A bunch of dogs in Halloween costumes reminded me that communities are always in motion. I was on my way to get a haircut last weekend when...

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A bunch of dogs in Halloween costumes reminded me that communities are always in motion.

I was on my way to get a haircut last weekend when I had to pause for a moment to let some scary animals cross South Genesee Street. The section of Genesee Park south of the street was crowded with people and costumed canines on leashes.

That area of the park has a 2.5-acre off-leash area, and beyond that are soccer fields that tend to be active night and day. I wouldn’t have imagined any of that just a few years ago.

Genesee Park has been a wetland, a garbage dump and a rough field whose major use was as parking for Seafair crowds.

When I came to the neighborhood, it was just a field. It seemed as if that was what it would always be, but even then there were people who had visions of what it might become. That has been true at every stage of its existence, and at every stage different visions competed before one won out.

Communities are constantly changing, and someone shapes that change. There’s the usual mix of politicians, business owners, activists, interest groups, but most folks just watch things unfold, unless something touches too close to home.

There’s an election Tuesday, but voting isn’t the only way to participate in the world’s leading democracy.

I went to a community meeting in my neighborhood recently. Have you been to a community meeting lately? This meeting was about a community renewal plan for Rainier Valley, but it could have been about any community proposal.

City officials on stage explained the idea. Neighborhoods in Rainier Valley are changing rapidly, and the transformation is being sped up by the light rail line being built along Martin Luther King Way.

Gentrification has been an issue in all of this. Is it possible to have better stores, safer streets, better transportation, nicer housing and still have room for low-income people?

The city was asking people for their opinion of its plan for shaping growth. One idea was to declare Rainier Valley a blighted area, which would qualify it for low-cost financing of mixed-use development.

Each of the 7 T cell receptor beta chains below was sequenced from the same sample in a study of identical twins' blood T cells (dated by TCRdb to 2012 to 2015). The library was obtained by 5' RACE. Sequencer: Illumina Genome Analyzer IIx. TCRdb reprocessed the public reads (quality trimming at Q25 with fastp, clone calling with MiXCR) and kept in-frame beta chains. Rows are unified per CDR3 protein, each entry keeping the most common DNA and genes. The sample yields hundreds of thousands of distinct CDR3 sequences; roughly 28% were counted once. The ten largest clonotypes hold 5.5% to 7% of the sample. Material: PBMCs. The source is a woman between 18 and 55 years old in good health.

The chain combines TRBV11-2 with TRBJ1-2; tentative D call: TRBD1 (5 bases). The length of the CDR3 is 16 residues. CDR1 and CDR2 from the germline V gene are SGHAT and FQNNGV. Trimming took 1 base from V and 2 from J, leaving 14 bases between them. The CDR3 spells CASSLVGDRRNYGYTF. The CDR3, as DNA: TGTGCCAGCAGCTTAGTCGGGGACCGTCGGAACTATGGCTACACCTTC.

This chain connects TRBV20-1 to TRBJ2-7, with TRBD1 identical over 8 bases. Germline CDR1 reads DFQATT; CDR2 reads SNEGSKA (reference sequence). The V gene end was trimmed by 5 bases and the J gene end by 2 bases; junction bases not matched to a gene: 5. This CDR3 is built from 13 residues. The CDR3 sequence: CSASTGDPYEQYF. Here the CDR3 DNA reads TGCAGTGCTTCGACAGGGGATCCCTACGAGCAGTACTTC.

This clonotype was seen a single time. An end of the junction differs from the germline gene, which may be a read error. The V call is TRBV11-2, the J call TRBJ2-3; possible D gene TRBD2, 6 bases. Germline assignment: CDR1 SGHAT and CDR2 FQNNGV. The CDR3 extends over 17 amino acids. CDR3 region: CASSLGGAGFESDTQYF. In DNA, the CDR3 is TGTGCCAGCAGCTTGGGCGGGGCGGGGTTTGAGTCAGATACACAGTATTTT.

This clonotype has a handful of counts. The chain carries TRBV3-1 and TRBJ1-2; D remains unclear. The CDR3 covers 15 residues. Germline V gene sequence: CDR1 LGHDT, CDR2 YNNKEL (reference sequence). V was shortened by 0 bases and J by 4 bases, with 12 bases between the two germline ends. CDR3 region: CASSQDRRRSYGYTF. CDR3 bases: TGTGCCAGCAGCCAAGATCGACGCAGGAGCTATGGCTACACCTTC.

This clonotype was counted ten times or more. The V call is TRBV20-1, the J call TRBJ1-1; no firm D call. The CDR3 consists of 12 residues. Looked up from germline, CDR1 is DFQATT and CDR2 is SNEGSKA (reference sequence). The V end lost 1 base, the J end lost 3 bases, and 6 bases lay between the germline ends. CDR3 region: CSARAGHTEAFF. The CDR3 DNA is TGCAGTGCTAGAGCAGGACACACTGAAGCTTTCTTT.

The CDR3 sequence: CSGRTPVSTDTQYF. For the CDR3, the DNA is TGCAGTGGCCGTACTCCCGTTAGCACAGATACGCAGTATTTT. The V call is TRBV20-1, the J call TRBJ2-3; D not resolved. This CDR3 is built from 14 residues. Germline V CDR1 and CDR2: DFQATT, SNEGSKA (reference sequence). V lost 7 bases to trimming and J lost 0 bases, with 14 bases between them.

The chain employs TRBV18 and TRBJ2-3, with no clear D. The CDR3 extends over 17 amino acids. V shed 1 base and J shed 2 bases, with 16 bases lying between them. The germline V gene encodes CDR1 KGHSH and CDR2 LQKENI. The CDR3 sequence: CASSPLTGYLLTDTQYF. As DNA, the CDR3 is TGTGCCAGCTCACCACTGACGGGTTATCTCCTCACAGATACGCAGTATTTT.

A community renewal agency would have the power of eminent domain, which means it could condemn property, pay the market rate for it and assemble parcels for development that it felt would benefit the area most and preserve a place for low-income people.

Left to the private market, development would, of course, chase the highest return.

Most people listened. But a few people shouted out their fears. One guy in particular took every opportunity to scream at the folks on stage. I hate it when people think their opinion is so important it takes precedence over everyone else’s needs.

Some in the audience got impatient with the interrupters and yelled back, asking them to be quiet so the rest of us could hear what the people had to say. (It’s not just school-board meetings that get rowdy.)

There was a process in place for sharing ideas. There were even forms for people to write down their input. At one point people had a chance to go to a microphone and ask questions. The really loud guy said his family owned a business and went on about how the city was hurting his operation.

Mostly he complained about his taxes. The meeting wasn’t about his taxes, but that’s what he wanted to talk about and he didn’t care what the rest of us were there for.

There were other people there who didn’t seem to understand how eminent domain works or how likely the city would be to use it. The people on stage tried to explain, but not everyone was willing to trust their word.

I found myself thinking less about the merits of various development ideas and more about the contentiousness and mistrust.

I thought about another meeting, one held at the UW where former Mayor Norm Rice is leading a project at the Daniel J. Evans School of Public Affairs to find a path to civil civic engagement and a cure for the apathy that many people feel.

Let’s hope he succeeds. We don’t want democracy going to the dogs.

Jerry Large: 206-464-3346 or jlarge@seattletimes.com.

His column runs Thursdays and Sundays and is found at www.seattletimes.com/columnists.